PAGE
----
Marijuana Activists Ask Supreme Court To Hear Their Case Against DEA — The case argues that the current classification of cannabis as a Schedule I drug under the Controlled Substances Act is “unconstitutionally irrational and violates plaintiffs’ fundamental rights.”

Under Supreme Court case law, it would be virtually impossible. You’d have to go down the discrimination route, which essentially says if a law is not discriminatory on its face, you have to show disproportionate impact and legislative intent to discriminate against a certain group. Good luck finding that evidence, because discrimination happening to a certain group doesn’t show (or even presume) intent. You essentially need the smoking gun.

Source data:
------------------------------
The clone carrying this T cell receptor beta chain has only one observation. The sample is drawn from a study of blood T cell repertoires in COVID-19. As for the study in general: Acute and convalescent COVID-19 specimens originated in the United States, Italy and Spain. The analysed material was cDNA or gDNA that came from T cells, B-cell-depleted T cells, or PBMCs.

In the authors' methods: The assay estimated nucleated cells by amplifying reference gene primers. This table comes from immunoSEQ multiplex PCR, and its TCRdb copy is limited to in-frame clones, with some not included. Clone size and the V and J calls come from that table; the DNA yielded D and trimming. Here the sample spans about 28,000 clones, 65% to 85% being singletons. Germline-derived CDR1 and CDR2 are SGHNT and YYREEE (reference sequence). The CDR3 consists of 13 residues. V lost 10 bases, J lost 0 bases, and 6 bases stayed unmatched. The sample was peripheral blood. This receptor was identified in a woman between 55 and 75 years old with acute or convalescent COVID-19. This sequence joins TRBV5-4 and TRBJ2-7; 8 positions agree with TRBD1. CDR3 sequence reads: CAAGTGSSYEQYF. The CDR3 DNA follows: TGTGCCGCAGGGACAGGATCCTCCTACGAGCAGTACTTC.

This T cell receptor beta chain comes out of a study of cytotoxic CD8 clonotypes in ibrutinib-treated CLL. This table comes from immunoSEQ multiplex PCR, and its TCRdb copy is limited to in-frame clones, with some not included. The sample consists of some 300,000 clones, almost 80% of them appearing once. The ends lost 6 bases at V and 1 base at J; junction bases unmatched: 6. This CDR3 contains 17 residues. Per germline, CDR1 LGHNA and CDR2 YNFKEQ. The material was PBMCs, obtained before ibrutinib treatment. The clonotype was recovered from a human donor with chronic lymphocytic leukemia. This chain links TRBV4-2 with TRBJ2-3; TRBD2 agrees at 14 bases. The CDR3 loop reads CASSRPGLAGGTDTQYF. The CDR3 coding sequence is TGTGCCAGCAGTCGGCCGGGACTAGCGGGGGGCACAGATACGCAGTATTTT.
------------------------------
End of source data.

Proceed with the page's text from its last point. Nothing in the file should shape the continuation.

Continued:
Not to mention, it could be considered a political question or more of a police power issue, and Congress and/or the executive get fairly broad deference.

Also, they’d have to essentially overrule about 80 years of Supreme Court precedent starting with Wickard v. Filburn in the ’40s and Gonzales v. Raich in 2005.

With the current makeup of the court, it’s impossible. It’s also highly unlikely even if the court became liberal.

Best bet is to elect a progressive legislature and have them put a bill in front of the president.

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